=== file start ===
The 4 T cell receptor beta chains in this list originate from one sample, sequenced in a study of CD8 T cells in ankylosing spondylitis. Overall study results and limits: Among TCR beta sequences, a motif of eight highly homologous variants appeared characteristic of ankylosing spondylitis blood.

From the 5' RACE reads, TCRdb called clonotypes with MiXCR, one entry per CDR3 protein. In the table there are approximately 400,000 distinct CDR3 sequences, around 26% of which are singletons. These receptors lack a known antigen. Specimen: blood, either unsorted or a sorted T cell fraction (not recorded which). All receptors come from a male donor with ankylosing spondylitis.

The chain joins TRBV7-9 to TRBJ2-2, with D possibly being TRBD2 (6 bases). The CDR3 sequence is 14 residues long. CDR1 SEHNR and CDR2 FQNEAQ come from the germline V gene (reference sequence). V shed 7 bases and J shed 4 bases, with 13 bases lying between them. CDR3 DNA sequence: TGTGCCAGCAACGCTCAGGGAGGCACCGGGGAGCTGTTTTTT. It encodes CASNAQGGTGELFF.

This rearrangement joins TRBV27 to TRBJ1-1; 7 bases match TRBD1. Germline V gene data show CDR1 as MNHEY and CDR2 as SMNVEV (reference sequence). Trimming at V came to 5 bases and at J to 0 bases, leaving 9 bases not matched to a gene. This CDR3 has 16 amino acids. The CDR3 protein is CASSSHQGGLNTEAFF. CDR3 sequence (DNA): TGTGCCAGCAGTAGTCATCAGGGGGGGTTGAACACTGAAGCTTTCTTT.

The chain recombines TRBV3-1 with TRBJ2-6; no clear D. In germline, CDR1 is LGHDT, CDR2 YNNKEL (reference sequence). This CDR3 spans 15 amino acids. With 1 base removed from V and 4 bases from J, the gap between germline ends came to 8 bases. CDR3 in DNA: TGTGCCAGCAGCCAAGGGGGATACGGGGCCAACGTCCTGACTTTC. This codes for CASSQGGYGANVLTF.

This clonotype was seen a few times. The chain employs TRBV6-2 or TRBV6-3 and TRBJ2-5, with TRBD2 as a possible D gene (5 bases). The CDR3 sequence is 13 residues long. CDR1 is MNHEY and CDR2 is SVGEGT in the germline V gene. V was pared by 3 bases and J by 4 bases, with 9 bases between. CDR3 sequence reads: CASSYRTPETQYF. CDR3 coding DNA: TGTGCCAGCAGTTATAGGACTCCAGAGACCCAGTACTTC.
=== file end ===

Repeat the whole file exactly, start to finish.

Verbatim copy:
The 4 T cell receptor beta chains in this list originate from one sample, sequenced in a study of CD8 T cells in ankylosing spondylitis. Overall study results and limits: Among TCR beta sequences, a motif of eight highly homologous variants appeared characteristic of ankylosing spondylitis blood.

From the 5' RACE reads, TCRdb called clonotypes with MiXCR, one entry per CDR3 protein. In the table there are approximately 400,000 distinct CDR3 sequences, around 26% of which are singletons. These receptors lack a known antigen. Specimen: blood, either unsorted or a sorted T cell fraction (not recorded which). All receptors come from a male donor with ankylosing spondylitis.

The chain joins TRBV7-9 to TRBJ2-2, with D possibly being TRBD2 (6 bases). The CDR3 sequence is 14 residues long. CDR1 SEHNR and CDR2 FQNEAQ come from the germline V gene (reference sequence). V shed 7 bases and J shed 4 bases, with 13 bases lying between them. CDR3 DNA sequence: TGTGCCAGCAACGCTCAGGGAGGCACCGGGGAGCTGTTTTTT. It encodes CASNAQGGTGELFF.

This rearrangement joins TRBV27 to TRBJ1-1; 7 bases match TRBD1. Germline V gene data show CDR1 as MNHEY and CDR2 as SMNVEV (reference sequence). Trimming at V came to 5 bases and at J to 0 bases, leaving 9 bases not matched to a gene. This CDR3 has 16 amino acids. The CDR3 protein is CASSSHQGGLNTEAFF. CDR3 sequence (DNA): TGTGCCAGCAGTAGTCATCAGGGGGGGTTGAACACTGAAGCTTTCTTT.

The chain recombines TRBV3-1 with TRBJ2-6; no clear D. In germline, CDR1 is LGHDT, CDR2 YNNKEL (reference sequence). This CDR3 spans 15 amino acids. With 1 base removed from V and 4 bases from J, the gap between germline ends came to 8 bases. CDR3 in DNA: TGTGCCAGCAGCCAAGGGGGATACGGGGCCAACGTCCTGACTTTC. This codes for CASSQGGYGANVLTF.

This clonotype was seen a few times. The chain employs TRBV6-2 or TRBV6-3 and TRBJ2-5, with TRBD2 as a possible D gene (5 bases). The CDR3 sequence is 13 residues long. CDR1 is MNHEY and CDR2 is SVGEGT in the germline V gene. V was pared by 3 bases and J by 4 bases, with 9 bases between. CDR3 sequence reads: CASSYRTPETQYF. CDR3 coding DNA: TGTGCCAGCAGTTATAGGACTCCAGAGACCCAGTACTTC.